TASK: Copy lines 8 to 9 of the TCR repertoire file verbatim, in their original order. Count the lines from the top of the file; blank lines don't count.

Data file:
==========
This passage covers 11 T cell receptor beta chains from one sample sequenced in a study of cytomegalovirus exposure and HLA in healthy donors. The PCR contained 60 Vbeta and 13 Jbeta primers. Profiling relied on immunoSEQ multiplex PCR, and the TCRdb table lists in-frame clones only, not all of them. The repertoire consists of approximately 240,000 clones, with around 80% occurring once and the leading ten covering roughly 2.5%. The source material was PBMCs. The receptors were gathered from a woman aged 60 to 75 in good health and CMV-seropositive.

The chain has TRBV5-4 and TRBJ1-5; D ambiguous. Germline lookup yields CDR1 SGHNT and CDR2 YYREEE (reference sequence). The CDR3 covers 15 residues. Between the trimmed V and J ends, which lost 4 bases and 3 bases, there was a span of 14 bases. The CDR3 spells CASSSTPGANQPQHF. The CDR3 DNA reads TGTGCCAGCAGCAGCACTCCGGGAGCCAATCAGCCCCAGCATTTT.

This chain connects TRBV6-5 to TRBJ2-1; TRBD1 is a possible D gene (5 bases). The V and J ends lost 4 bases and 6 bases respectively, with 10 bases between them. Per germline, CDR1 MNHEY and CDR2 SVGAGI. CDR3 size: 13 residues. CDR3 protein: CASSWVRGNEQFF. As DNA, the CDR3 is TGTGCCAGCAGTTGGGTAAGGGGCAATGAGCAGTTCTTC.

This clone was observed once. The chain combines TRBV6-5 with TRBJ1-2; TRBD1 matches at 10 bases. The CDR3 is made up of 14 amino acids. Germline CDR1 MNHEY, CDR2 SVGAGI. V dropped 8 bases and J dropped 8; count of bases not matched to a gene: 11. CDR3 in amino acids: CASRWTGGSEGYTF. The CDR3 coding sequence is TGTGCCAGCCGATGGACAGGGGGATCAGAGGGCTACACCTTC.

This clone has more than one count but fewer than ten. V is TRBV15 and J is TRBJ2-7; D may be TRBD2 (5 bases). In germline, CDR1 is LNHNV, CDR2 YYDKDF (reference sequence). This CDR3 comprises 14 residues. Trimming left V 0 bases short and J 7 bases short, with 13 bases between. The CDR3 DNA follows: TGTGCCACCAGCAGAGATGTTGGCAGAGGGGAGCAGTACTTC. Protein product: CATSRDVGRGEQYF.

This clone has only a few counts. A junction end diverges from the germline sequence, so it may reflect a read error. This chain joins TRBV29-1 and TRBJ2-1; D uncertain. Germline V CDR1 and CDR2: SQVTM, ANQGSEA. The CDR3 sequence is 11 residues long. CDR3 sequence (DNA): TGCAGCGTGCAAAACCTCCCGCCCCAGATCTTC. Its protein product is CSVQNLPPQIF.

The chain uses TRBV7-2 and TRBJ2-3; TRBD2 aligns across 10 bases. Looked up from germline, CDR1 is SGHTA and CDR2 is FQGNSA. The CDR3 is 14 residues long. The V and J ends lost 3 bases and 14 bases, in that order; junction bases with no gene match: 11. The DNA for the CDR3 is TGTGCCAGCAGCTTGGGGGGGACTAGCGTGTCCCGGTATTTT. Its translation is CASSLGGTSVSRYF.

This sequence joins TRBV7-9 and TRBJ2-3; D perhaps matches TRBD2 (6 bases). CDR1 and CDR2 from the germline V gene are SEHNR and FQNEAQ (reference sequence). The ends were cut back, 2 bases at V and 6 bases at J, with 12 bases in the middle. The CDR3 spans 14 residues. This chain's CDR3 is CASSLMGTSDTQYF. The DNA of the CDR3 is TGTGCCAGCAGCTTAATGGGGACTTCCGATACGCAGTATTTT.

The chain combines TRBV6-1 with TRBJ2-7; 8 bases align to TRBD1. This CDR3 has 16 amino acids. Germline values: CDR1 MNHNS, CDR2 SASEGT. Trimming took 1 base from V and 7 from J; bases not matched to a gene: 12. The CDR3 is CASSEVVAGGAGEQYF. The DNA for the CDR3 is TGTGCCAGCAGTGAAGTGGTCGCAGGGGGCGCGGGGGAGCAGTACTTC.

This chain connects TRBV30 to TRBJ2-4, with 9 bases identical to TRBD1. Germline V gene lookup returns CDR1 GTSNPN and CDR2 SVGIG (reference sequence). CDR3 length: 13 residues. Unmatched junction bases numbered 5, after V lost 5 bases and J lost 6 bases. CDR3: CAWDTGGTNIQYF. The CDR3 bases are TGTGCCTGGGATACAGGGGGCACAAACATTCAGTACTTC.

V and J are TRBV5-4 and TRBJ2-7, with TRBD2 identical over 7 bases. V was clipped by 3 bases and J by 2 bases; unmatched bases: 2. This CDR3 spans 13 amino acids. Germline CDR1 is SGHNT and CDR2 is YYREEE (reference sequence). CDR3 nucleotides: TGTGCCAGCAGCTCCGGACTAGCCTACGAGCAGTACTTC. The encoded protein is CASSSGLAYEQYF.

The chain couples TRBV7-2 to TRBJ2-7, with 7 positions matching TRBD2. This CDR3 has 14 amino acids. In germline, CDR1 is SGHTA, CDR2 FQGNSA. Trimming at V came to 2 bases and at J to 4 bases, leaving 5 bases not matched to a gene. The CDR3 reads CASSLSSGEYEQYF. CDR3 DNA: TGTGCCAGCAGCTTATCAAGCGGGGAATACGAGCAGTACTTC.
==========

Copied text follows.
This sequence joins TRBV7-9 and TRBJ2-3; D perhaps matches TRBD2 (6 bases). CDR1 and CDR2 from the germline V gene are SEHNR and FQNEAQ (reference sequence). The ends were cut back, 2 bases at V and 6 bases at J, with 12 bases in the middle. The CDR3 spans 14 residues. This chain's CDR3 is CASSLMGTSDTQYF. The DNA of the CDR3 is TGTGCCAGCAGCTTAATGGGGACTTCCGATACGCAGTATTTT.

The chain combines TRBV6-1 with TRBJ2-7; 8 bases align to TRBD1. This CDR3 has 16 amino acids. Germline values: CDR1 MNHNS, CDR2 SASEGT. Trimming took 1 base from V and 7 from J; bases not matched to a gene: 12. The CDR3 is CASSEVVAGGAGEQYF. The DNA for the CDR3 is TGTGCCAGCAGTGAAGTGGTCGCAGGGGGCGCGGGGGAGCAGTACTTC.